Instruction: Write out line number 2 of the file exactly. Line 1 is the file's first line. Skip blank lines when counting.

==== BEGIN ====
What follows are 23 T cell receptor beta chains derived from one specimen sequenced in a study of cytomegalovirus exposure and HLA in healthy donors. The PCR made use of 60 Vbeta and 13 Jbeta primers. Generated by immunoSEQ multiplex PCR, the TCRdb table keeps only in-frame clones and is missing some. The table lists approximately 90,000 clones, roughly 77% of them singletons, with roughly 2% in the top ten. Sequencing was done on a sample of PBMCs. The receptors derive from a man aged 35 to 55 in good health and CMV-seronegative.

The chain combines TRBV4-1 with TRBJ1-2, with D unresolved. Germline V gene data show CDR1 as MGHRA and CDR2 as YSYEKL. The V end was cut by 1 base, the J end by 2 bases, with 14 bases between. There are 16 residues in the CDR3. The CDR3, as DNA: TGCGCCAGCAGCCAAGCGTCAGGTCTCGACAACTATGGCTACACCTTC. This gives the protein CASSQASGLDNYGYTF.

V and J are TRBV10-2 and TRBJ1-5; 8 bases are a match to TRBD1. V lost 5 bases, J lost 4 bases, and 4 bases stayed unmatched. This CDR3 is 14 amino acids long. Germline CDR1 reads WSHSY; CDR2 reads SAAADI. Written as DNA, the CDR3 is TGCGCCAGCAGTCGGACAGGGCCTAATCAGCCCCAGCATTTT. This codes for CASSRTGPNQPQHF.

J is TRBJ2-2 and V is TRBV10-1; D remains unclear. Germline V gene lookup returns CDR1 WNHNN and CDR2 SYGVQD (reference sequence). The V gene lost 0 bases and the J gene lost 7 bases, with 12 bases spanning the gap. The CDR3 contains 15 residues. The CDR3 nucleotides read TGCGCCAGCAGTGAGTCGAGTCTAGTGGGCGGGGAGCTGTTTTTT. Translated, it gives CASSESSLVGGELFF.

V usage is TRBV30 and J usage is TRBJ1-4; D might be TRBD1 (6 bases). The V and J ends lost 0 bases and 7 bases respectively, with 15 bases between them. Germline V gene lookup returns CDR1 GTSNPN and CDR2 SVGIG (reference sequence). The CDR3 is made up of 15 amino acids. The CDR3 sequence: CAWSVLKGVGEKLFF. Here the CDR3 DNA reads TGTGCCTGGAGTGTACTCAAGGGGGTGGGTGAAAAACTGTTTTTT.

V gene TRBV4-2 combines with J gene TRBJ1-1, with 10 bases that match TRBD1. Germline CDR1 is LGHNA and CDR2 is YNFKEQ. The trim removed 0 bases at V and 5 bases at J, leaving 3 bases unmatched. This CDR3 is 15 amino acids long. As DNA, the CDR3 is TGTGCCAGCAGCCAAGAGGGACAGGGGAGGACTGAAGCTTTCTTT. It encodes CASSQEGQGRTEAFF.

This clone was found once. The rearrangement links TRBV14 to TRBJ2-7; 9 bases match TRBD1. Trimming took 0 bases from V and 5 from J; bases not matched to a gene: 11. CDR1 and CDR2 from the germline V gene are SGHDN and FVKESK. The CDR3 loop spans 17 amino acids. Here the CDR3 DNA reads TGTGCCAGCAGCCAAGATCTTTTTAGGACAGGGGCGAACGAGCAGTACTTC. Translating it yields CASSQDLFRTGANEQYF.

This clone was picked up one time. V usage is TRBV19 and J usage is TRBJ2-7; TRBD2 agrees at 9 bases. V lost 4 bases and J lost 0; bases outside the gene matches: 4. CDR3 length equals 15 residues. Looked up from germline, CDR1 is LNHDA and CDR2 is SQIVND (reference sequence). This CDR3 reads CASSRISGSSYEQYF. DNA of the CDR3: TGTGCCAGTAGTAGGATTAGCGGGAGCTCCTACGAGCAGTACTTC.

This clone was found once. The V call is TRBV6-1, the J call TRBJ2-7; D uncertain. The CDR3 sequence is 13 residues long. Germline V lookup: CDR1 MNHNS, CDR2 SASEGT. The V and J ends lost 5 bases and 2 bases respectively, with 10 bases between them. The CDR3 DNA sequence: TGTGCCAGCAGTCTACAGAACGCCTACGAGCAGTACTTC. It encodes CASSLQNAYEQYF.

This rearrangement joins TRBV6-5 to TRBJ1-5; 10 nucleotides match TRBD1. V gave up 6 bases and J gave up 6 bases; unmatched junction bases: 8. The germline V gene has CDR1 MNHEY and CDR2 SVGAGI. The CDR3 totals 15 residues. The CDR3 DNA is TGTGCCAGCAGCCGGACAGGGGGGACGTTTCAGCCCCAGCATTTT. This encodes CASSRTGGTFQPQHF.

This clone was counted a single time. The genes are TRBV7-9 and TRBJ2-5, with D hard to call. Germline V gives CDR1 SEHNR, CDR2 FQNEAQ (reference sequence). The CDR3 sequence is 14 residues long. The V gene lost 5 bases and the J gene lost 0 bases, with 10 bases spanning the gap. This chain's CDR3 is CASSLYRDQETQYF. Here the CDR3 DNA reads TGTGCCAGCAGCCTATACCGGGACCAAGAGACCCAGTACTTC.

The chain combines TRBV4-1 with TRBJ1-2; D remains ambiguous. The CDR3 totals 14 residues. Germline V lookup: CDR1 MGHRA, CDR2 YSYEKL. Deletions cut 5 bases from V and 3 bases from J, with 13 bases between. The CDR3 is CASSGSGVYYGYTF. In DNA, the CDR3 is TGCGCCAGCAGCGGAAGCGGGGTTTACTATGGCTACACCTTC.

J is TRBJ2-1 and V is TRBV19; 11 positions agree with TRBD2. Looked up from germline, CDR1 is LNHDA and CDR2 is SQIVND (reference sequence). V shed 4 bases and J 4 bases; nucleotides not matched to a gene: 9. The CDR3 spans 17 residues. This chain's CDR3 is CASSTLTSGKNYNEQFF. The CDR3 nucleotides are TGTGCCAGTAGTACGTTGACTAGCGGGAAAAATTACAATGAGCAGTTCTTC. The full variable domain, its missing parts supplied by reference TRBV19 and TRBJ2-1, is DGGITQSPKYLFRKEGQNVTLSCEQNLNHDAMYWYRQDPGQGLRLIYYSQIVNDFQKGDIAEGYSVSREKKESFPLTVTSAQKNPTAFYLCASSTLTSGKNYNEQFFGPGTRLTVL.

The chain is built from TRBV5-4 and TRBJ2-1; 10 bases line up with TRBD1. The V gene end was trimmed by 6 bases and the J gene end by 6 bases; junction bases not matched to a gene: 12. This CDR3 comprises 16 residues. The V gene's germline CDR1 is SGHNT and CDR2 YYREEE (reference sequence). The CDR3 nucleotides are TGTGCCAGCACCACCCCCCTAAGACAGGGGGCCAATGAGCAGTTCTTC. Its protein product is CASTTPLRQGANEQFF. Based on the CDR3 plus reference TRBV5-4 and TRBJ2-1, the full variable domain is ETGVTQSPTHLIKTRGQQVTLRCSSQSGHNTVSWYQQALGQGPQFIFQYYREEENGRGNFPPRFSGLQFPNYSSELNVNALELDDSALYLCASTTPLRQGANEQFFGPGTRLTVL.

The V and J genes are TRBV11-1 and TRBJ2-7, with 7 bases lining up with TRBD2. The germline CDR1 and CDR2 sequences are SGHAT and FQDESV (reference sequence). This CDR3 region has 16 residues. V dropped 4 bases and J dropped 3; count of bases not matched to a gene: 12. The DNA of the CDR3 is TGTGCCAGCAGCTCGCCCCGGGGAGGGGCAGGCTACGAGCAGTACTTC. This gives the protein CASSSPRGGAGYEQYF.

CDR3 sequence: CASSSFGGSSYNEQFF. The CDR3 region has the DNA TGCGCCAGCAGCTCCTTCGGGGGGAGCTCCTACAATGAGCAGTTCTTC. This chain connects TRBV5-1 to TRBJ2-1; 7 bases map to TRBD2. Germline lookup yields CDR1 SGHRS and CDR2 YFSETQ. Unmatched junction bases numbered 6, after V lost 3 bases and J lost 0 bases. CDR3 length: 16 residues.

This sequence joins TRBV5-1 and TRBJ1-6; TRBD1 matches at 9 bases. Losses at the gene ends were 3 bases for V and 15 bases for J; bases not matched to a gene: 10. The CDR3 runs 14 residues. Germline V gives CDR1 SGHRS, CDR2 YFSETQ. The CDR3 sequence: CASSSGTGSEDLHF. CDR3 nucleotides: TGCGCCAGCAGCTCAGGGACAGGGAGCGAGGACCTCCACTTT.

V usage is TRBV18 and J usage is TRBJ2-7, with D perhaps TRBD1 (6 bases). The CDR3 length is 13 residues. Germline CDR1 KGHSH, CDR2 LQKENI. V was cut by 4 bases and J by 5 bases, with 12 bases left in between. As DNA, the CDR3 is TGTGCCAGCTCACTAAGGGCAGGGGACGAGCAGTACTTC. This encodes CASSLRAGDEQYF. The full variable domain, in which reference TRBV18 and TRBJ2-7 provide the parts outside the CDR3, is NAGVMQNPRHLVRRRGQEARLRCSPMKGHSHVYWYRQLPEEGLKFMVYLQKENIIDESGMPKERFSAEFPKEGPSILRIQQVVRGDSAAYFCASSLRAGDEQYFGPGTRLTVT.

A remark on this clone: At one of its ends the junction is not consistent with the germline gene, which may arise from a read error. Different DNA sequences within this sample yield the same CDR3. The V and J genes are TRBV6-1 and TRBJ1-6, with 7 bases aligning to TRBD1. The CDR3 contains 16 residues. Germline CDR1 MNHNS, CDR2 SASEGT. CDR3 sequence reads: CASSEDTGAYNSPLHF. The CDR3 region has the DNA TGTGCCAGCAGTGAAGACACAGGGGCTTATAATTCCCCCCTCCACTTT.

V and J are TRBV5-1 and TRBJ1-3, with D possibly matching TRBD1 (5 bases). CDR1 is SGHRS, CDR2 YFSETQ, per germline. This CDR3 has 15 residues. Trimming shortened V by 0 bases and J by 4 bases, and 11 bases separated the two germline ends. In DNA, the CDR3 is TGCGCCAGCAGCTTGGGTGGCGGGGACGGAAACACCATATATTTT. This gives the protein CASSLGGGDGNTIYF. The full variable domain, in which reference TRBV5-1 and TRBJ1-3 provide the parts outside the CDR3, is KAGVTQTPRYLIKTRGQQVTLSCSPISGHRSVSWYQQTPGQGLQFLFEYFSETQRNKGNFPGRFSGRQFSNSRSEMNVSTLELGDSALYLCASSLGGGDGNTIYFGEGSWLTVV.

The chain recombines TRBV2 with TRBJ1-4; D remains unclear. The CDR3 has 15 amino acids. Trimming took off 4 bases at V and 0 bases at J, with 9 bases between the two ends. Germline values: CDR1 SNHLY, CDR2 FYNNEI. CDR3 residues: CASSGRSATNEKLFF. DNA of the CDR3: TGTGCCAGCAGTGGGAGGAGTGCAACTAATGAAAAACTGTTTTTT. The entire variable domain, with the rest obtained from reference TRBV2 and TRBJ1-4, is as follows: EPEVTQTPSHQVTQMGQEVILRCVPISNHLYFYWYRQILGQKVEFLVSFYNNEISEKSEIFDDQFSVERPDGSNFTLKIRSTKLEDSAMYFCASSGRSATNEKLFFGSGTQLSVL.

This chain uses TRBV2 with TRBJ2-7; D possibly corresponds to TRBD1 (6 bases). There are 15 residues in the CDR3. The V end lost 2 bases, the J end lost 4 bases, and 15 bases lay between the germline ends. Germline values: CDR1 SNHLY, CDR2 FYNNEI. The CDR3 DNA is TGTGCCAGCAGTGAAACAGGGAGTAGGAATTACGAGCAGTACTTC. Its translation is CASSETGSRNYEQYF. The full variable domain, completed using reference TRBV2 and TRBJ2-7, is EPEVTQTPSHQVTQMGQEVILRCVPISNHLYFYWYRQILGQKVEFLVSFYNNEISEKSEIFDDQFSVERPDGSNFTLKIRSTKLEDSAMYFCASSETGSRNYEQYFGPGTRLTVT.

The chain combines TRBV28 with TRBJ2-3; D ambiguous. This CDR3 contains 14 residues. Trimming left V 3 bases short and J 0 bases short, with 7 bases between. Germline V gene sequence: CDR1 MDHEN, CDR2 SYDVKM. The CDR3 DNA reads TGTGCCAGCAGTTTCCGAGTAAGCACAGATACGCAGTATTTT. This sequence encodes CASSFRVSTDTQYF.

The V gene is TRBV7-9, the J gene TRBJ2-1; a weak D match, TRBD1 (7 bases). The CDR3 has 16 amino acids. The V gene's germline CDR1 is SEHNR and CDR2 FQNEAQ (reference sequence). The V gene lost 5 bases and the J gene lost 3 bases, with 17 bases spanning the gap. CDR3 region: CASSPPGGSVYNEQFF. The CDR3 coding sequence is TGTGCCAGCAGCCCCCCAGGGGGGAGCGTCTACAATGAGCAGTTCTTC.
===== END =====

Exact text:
The chain combines TRBV4-1 with TRBJ1-2, with D unresolved. Germline V gene data show CDR1 as MGHRA and CDR2 as YSYEKL. The V end was cut by 1 base, the J end by 2 bases, with 14 bases between. There are 16 residues in the CDR3. The CDR3, as DNA: TGCGCCAGCAGCCAAGCGTCAGGTCTCGACAACTATGGCTACACCTTC. This gives the protein CASSQASGLDNYGYTF.